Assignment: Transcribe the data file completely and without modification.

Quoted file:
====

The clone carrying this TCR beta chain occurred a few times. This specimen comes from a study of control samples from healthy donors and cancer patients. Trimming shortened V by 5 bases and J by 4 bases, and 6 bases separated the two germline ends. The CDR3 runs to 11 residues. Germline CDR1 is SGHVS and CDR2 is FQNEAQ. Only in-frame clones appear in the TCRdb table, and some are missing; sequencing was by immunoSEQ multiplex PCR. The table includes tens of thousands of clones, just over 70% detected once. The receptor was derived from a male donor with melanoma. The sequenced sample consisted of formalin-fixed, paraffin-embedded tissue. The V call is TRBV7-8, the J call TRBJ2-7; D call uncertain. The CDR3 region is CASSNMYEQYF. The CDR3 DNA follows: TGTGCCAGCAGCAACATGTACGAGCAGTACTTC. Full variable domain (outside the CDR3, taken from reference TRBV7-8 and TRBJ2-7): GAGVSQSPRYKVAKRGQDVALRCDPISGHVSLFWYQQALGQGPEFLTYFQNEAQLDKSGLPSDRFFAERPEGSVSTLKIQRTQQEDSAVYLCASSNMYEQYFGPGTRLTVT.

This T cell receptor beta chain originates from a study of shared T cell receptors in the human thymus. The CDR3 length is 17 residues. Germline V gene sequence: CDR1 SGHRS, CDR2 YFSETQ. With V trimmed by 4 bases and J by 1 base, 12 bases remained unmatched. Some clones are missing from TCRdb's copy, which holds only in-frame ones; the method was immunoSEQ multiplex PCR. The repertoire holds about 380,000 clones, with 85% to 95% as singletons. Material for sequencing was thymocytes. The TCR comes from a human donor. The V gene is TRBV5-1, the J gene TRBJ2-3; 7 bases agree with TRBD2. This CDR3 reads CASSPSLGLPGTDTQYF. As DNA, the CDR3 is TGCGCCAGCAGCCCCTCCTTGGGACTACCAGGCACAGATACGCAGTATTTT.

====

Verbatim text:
The clone carrying this TCR beta chain occurred a few times. This specimen comes from a study of control samples from healthy donors and cancer patients. Trimming shortened V by 5 bases and J by 4 bases, and 6 bases separated the two germline ends. The CDR3 runs to 11 residues. Germline CDR1 is SGHVS and CDR2 is FQNEAQ. Only in-frame clones appear in the TCRdb table, and some are missing; sequencing was by immunoSEQ multiplex PCR. The table includes tens of thousands of clones, just over 70% detected once. The receptor was derived from a male donor with melanoma. The sequenced sample consisted of formalin-fixed, paraffin-embedded tissue. The V call is TRBV7-8, the J call TRBJ2-7; D call uncertain. The CDR3 region is CASSNMYEQYF. The CDR3 DNA follows: TGTGCCAGCAGCAACATGTACGAGCAGTACTTC. Full variable domain (outside the CDR3, taken from reference TRBV7-8 and TRBJ2-7): GAGVSQSPRYKVAKRGQDVALRCDPISGHVSLFWYQQALGQGPEFLTYFQNEAQLDKSGLPSDRFFAERPEGSVSTLKIQRTQQEDSAVYLCASSNMYEQYFGPGTRLTVT.

This T cell receptor beta chain originates from a study of shared T cell receptors in the human thymus. The CDR3 length is 17 residues. Germline V gene sequence: CDR1 SGHRS, CDR2 YFSETQ. With V trimmed by 4 bases and J by 1 base, 12 bases remained unmatched. Some clones are missing from TCRdb's copy, which holds only in-frame ones; the method was immunoSEQ multiplex PCR. The repertoire holds about 380,000 clones, with 85% to 95% as singletons. Material for sequencing was thymocytes. The TCR comes from a human donor. The V gene is TRBV5-1, the J gene TRBJ2-3; 7 bases agree with TRBD2. This CDR3 reads CASSPSLGLPGTDTQYF. As DNA, the CDR3 is TGCGCCAGCAGCCCCTCCTTGGGACTACCAGGCACAGATACGCAGTATTTT.